Endobronchial actinomycosis is a rare condition often associated with a foreign body aspiration. We report such a case in a 45-year-old man who presented with dyspnea and cough. Bronchoscopy revealed a mass obstructing the bronchus intermedius and biopsy of the lesion revealed actinomycosis. On repeat bronchoscopy after 4 weeks of antimicrobial treatment, a pistachio nut shell was seen and successfully removed.
A 45-year-old man, who never smoked, presented with dyspnea and cough that was attributed to worsening asthma. He had no other symptoms. There was no history of cerebrovascular event, swallowing difficulty, dental or periodontal problem. He had a clinical diagnosis of asthma for 9 years. He was treated with inhaled steroids and bronchodilators and oral corticosteroid without relief of his symptoms.On examination his vital signs were normal and oxygen saturation by pulse oximetry was 97%. No lymphadenopathy or clubbing was detected. Auscultation of the lung fields showed wheezing more prominent on the right side. The rest of his physical examination was unremarkable.Laboratory results revealed normal complete blood count and serum chemistries. Chest radiograph showed nonspecific right sided parenchymal infiltrate. Computed tomography (CT) of the chest revealed marked narrowing of the bronchus intermedius, bronchiectasis of the right lower lobe with an infiltrate. Fiberoptic bronchoscopy revealed an endobronchial mass causing near total occlusion of the bronchus intermedius with severe mucosal inflammation and edema, mimicking endobronchial carcinoma. The bronchial mucus membrane was very friable and bled easily. Endobronchial biopsy revealed large multiple colonies of Actinomyces sp. (“sulphur granules”) surrounded with inflammatory cells (Fig 1).He had allergy to penicillin. Intravenous ceftriaxone via an indwelling catheter was started. Bronchoscopy repeated 4 weeks after antibiotic treatment revealed a pistachio nutshell lodged in the bronchus intermedius (Fig 2) which was successfully removed using endobronchial biopsy forceps. Two weeks after bronchoscopic removal of the nutshell the patient was completely free of symptoms. He was continued on antibiotic for 3 months.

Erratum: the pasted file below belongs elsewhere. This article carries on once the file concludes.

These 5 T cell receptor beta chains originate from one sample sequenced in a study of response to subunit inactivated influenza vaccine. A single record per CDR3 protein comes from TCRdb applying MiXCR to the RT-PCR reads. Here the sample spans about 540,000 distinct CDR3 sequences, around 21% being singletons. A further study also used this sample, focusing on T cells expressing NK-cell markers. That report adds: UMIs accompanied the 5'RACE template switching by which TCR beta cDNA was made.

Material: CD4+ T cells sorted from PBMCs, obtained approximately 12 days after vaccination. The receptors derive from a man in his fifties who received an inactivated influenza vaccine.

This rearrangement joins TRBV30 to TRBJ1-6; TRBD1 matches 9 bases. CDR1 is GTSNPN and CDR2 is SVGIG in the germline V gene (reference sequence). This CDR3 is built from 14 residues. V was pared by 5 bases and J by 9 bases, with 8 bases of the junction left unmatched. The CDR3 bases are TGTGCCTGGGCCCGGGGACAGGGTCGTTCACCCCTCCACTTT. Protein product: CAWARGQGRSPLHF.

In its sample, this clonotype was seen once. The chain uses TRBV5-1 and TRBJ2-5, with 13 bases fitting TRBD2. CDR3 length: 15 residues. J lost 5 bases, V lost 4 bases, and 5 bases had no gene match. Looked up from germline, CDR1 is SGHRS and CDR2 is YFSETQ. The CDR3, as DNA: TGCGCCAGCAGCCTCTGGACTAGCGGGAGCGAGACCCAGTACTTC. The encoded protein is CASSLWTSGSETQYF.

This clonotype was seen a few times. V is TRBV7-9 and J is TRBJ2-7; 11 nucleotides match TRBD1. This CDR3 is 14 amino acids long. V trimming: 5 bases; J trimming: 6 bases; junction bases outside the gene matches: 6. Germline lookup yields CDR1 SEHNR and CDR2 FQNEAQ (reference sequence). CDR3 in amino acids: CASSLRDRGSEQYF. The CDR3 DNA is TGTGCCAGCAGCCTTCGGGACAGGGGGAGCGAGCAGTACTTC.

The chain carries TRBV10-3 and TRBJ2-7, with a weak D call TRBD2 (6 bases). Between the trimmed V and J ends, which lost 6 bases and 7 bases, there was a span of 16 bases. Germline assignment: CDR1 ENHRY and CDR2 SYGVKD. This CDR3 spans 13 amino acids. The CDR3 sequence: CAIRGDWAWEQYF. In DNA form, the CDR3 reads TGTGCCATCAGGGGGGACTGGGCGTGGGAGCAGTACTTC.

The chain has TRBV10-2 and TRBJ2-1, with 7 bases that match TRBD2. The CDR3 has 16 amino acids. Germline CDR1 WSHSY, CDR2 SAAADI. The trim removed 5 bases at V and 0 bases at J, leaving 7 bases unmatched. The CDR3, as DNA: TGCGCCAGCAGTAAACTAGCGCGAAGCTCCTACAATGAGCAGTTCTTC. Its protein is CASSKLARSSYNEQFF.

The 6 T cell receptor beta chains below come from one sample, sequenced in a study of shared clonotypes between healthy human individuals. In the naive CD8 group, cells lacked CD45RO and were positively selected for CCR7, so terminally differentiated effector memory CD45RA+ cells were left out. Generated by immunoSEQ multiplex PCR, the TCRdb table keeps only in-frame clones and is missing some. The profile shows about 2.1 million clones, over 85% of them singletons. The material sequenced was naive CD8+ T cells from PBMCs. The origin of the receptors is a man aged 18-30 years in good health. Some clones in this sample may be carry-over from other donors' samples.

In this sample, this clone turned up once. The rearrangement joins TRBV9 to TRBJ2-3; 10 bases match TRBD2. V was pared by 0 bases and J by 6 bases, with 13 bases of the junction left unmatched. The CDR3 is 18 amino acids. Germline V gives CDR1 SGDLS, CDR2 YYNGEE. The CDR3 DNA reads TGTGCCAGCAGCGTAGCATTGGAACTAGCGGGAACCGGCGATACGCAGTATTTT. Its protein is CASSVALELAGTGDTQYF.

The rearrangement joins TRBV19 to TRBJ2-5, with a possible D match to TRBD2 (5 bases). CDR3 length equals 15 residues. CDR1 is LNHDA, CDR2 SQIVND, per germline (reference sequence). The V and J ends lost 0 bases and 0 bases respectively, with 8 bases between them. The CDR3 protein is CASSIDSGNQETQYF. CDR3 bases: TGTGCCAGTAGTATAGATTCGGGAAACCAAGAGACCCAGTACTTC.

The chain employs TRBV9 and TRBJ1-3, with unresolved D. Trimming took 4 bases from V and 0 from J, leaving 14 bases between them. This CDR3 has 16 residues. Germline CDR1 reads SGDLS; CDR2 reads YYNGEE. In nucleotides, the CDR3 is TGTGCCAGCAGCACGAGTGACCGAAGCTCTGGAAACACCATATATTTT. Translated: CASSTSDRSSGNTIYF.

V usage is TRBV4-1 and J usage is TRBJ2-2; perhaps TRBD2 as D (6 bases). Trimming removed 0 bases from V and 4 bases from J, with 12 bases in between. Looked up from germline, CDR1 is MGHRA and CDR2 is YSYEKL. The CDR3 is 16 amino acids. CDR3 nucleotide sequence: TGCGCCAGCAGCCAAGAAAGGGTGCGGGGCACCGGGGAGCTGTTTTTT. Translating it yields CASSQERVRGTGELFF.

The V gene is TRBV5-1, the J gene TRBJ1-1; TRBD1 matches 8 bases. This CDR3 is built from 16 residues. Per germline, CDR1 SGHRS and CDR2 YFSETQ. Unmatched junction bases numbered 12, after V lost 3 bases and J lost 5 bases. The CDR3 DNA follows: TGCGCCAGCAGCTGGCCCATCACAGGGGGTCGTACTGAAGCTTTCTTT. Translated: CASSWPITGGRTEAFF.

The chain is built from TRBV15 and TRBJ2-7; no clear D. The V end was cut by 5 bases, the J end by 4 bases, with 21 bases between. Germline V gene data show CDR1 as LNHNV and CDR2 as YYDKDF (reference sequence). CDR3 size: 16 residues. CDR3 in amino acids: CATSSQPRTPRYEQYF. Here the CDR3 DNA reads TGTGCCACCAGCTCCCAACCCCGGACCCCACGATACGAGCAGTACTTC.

Actinomycosis is most frequently caused in humans by Actinomyces israelii and the usual route of lung infection is by aspiration of oropharyngeal or gastrointestinal secretions. Endobronchial actinomycosis is a rare form of pulmonary actinomycosis most often associated with foreign body aspiration. Chouabe et al reported the largest series of endobronchial actinomycosis cases in predominantly men with known risk factors - poor dental hygiene and debilitation- for actinomycosis (1). The presenting symptoms in these patients were cough, hemoptysis and recurrent pneumonia. The initial bronchoscopy findings in all the cases revealed endobronchial mass obstructing the bronchial lumen suggestive of malignancy. Foreign body was detected during initial bronchoscopy in 50% of cases; chicken bone being most common. Our case differs from previously reported cases. Our patient is young, without debilitation or predisposing conditions. Our literature review did not reveal any previous case of endobronchial actinomycosis associated with pistachio nutshell aspiration. However our patient is similar to the cases cited previously in having an endobronchial mass mimicking tumor.
In conclusion, endobronchial actinomycosis associated with foreign body aspiration is a rare cause of endobronchial mass and atelectasis. In our patient, prominent wheezing on the right side and CT finding of a nearly occluded bronchus intermedius raised the diagnostic consideration of bronchogenic carcinoma. Histopathologic examination confirmed the diagnosis of actinomycosis. The important learning point in this case is the importance of repeating fiberoptic bronchoscopy after few weeks of antibiotic therapy to specifically look for foreign body which may be missed on the initial bronchoscopy.
Manish Joshi, None.